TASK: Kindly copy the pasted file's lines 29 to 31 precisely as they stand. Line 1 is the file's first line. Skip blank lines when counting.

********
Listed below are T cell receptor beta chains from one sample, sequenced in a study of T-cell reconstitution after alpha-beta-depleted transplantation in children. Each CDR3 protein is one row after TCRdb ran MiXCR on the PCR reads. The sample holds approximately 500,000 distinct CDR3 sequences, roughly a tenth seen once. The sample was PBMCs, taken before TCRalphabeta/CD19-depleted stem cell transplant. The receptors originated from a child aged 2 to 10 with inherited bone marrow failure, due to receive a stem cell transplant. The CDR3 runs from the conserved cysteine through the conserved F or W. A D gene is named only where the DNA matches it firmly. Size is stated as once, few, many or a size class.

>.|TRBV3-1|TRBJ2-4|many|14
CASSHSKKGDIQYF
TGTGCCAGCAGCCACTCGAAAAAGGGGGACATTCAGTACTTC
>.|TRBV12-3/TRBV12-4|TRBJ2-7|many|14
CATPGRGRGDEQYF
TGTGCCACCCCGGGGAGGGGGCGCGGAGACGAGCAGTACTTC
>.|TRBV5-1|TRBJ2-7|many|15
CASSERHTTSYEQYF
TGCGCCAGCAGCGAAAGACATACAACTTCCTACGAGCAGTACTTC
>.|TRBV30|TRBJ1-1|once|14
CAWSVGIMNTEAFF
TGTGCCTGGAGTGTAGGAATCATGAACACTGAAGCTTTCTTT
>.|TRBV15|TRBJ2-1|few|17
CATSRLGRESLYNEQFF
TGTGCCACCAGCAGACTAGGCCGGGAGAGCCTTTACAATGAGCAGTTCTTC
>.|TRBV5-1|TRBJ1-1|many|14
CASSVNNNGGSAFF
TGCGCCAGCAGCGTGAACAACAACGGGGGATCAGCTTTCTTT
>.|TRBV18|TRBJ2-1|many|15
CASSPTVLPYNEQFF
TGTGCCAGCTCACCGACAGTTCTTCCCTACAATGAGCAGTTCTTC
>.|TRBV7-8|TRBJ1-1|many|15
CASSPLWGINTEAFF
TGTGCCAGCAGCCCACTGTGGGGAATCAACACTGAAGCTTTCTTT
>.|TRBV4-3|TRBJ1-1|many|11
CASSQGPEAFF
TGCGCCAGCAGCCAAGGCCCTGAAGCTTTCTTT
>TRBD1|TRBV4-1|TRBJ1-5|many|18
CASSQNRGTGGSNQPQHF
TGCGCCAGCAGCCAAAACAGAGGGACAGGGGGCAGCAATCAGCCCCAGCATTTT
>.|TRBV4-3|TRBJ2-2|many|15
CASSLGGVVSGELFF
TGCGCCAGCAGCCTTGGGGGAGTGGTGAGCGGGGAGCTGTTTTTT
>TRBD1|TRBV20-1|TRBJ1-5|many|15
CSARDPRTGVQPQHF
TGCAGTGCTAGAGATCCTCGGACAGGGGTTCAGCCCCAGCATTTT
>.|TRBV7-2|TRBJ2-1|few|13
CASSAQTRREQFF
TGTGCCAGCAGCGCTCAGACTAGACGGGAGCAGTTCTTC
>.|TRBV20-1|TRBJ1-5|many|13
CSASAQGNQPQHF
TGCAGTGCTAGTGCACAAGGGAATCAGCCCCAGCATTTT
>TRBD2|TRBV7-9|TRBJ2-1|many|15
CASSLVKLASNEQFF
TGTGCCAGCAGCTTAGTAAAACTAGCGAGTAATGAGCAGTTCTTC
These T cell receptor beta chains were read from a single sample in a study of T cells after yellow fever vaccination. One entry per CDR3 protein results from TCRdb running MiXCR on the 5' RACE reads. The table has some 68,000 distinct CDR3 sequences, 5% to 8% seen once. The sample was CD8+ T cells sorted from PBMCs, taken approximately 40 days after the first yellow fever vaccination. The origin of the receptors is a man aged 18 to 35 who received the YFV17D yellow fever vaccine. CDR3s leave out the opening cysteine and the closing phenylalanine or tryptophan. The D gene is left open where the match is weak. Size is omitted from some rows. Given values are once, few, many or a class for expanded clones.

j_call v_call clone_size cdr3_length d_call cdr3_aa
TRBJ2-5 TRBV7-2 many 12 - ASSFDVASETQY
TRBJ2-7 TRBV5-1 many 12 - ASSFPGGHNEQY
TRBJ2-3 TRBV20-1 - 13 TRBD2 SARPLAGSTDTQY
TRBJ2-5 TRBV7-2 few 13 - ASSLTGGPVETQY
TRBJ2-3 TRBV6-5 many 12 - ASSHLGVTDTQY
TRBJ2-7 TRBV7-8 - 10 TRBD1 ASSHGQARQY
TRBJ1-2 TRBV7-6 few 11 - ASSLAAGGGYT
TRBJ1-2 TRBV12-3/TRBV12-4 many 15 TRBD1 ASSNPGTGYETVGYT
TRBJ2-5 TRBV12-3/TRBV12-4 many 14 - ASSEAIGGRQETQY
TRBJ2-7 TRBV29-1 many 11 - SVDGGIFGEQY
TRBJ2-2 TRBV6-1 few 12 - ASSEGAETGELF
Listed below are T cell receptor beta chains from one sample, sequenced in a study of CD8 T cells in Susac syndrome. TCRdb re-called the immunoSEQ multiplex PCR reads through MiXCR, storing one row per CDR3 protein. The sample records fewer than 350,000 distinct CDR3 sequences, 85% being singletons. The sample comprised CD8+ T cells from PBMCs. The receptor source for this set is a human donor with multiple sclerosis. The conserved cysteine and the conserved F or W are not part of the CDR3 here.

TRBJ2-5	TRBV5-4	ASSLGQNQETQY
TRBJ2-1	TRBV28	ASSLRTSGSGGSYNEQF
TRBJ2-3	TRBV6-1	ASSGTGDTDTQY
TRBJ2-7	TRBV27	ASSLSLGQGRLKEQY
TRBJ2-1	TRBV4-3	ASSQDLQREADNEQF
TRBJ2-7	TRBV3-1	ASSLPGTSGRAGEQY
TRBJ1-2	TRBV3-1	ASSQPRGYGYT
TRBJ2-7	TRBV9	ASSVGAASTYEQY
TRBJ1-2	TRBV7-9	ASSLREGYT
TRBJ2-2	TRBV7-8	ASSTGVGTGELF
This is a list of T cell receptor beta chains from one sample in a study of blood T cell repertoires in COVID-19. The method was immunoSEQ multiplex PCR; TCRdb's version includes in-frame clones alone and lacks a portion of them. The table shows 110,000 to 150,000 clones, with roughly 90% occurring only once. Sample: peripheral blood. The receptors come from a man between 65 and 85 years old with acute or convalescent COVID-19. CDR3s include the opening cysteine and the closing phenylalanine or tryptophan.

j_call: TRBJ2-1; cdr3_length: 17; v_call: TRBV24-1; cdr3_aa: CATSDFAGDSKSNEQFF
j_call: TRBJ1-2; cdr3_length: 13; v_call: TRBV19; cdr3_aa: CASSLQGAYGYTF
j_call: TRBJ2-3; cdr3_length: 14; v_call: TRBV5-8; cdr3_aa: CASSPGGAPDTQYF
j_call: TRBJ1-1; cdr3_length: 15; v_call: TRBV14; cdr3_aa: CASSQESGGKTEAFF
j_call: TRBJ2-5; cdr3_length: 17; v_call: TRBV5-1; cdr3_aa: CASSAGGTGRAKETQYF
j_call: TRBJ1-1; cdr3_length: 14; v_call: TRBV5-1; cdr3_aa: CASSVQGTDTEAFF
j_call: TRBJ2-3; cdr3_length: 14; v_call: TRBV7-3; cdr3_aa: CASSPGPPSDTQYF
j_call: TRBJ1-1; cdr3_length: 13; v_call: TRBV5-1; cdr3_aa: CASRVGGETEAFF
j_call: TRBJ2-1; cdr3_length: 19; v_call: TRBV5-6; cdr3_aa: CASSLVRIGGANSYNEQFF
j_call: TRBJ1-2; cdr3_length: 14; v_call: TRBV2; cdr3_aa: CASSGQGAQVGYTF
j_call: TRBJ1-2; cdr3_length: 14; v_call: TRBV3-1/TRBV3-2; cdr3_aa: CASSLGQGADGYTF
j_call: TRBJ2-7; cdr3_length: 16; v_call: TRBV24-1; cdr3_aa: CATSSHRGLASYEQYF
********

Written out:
>TRBD1|TRBV4-1|TRBJ1-5|many|18
CASSQNRGTGGSNQPQHF
TGCGCCAGCAGCCAAAACAGAGGGACAGGGGGCAGCAATCAGCCCCAGCATTTT